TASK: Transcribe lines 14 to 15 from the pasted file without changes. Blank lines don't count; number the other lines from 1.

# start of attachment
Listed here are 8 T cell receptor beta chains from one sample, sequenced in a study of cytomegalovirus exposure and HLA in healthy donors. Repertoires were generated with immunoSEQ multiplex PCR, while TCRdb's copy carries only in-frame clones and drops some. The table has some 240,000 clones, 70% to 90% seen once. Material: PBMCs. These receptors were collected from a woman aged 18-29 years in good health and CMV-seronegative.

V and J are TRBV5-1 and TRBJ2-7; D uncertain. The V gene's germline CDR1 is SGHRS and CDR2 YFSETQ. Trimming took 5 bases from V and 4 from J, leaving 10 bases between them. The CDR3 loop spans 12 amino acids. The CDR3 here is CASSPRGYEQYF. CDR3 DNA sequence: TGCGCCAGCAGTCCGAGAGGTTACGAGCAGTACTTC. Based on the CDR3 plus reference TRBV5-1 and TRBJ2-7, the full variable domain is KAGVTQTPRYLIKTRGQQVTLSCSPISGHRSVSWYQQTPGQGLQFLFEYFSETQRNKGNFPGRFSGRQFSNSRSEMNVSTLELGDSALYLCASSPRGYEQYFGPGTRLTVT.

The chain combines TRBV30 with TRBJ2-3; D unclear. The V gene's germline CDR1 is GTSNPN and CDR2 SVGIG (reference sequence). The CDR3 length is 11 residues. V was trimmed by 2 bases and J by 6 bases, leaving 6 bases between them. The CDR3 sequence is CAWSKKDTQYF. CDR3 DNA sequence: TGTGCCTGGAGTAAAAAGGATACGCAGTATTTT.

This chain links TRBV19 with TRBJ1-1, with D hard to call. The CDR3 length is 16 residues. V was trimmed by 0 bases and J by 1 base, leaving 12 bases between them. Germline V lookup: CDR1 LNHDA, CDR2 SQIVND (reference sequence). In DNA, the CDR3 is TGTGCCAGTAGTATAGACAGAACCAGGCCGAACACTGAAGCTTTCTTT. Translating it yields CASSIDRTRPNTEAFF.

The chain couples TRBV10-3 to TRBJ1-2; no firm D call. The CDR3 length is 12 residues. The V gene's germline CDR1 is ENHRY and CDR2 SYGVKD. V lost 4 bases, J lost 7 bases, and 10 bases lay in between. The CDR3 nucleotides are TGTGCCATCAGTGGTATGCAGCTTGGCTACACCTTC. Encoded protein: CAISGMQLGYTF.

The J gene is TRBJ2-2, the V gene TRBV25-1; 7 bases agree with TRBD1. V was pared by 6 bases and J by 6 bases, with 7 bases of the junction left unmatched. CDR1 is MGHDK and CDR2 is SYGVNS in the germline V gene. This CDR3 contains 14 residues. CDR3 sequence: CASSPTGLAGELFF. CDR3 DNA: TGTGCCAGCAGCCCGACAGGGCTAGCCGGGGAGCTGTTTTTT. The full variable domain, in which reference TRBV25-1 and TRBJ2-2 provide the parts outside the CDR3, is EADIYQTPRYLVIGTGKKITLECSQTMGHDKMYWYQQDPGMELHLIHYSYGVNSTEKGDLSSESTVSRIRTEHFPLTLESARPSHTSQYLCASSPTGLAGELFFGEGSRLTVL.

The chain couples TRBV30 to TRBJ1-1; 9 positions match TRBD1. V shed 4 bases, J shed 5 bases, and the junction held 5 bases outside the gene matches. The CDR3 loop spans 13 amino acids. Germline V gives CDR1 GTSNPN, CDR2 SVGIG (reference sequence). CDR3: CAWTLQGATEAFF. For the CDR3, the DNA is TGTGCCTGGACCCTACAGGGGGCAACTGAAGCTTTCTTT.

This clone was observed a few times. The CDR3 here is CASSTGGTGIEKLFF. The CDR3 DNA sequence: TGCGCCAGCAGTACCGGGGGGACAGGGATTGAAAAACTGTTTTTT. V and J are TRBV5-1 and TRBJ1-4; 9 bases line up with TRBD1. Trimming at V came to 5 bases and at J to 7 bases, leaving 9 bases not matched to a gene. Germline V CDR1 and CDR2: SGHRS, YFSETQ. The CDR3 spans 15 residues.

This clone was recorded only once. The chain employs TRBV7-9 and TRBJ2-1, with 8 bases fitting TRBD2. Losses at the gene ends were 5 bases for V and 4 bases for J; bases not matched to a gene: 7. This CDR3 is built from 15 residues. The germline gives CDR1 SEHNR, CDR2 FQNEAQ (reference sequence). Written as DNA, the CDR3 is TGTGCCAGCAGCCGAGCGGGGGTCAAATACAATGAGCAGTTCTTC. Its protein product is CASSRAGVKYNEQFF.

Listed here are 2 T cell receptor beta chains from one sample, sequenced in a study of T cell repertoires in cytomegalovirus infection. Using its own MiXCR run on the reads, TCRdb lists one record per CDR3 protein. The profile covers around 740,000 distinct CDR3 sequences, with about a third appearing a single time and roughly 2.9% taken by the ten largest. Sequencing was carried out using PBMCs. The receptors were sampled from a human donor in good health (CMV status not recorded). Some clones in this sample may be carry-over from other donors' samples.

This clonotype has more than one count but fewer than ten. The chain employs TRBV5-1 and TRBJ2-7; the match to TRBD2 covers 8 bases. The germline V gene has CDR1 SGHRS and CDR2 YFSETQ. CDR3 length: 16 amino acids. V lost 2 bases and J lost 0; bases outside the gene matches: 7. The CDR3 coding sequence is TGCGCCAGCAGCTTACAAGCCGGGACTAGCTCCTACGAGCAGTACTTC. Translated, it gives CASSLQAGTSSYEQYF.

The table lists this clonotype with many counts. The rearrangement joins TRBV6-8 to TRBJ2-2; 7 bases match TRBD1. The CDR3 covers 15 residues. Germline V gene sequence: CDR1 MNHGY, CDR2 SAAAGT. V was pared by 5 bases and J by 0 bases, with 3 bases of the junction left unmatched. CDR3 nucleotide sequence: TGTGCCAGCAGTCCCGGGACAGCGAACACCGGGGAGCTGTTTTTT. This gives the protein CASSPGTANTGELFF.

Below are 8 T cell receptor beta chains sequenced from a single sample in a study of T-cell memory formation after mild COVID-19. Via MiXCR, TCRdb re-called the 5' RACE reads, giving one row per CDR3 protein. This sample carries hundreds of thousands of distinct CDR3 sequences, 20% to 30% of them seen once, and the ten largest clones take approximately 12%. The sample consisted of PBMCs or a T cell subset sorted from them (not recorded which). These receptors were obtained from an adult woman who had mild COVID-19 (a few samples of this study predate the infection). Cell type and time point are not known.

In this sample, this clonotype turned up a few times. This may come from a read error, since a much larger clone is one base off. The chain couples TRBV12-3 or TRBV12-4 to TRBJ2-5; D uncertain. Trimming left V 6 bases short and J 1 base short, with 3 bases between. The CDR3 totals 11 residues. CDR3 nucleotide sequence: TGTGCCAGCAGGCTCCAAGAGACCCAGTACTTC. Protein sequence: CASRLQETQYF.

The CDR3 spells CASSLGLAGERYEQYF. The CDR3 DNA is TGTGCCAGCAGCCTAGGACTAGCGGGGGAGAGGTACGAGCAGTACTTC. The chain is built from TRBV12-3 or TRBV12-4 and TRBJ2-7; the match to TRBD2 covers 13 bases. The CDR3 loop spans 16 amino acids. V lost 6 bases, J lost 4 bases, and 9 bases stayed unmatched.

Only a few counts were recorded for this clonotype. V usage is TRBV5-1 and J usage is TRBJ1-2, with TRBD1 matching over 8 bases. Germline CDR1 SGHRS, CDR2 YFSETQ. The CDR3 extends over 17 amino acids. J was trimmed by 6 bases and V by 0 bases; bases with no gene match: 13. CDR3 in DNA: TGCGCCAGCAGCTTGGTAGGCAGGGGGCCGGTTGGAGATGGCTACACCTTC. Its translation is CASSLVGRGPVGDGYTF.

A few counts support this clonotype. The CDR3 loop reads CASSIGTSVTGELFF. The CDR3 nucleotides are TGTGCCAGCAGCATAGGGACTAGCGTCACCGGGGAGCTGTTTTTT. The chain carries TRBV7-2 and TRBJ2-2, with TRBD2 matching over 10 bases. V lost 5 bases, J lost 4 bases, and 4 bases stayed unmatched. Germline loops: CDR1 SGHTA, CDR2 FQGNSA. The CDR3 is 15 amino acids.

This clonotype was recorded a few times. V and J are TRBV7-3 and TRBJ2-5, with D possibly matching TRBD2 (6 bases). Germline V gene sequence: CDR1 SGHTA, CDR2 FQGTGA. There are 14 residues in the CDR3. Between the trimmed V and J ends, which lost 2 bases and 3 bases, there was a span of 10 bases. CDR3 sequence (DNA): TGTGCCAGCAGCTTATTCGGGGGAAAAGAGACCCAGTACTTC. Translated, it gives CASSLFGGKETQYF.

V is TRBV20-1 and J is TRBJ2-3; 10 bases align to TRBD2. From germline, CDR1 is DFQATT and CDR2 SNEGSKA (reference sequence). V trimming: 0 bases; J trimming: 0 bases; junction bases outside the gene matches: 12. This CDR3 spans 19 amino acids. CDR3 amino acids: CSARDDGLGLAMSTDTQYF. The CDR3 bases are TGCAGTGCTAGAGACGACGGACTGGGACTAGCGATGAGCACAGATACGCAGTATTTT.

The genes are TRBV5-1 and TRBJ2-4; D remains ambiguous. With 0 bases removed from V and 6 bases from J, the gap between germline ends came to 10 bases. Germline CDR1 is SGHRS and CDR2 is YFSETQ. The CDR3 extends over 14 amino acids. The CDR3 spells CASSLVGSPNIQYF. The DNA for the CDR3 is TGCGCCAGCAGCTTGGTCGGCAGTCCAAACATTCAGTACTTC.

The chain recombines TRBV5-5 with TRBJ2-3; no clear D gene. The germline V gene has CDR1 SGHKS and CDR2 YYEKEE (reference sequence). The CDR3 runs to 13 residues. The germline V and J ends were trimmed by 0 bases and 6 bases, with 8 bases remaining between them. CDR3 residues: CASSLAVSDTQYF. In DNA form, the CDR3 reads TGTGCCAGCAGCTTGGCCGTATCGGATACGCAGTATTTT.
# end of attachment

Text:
In this sample, this clonotype turned up a few times. This may come from a read error, since a much larger clone is one base off. The chain couples TRBV12-3 or TRBV12-4 to TRBJ2-5; D uncertain. Trimming left V 6 bases short and J 1 base short, with 3 bases between. The CDR3 totals 11 residues. CDR3 nucleotide sequence: TGTGCCAGCAGGCTCCAAGAGACCCAGTACTTC. Protein sequence: CASRLQETQYF.

The CDR3 spells CASSLGLAGERYEQYF. The CDR3 DNA is TGTGCCAGCAGCCTAGGACTAGCGGGGGAGAGGTACGAGCAGTACTTC. The chain is built from TRBV12-3 or TRBV12-4 and TRBJ2-7; the match to TRBD2 covers 13 bases. The CDR3 loop spans 16 amino acids. V lost 6 bases, J lost 4 bases, and 9 bases stayed unmatched.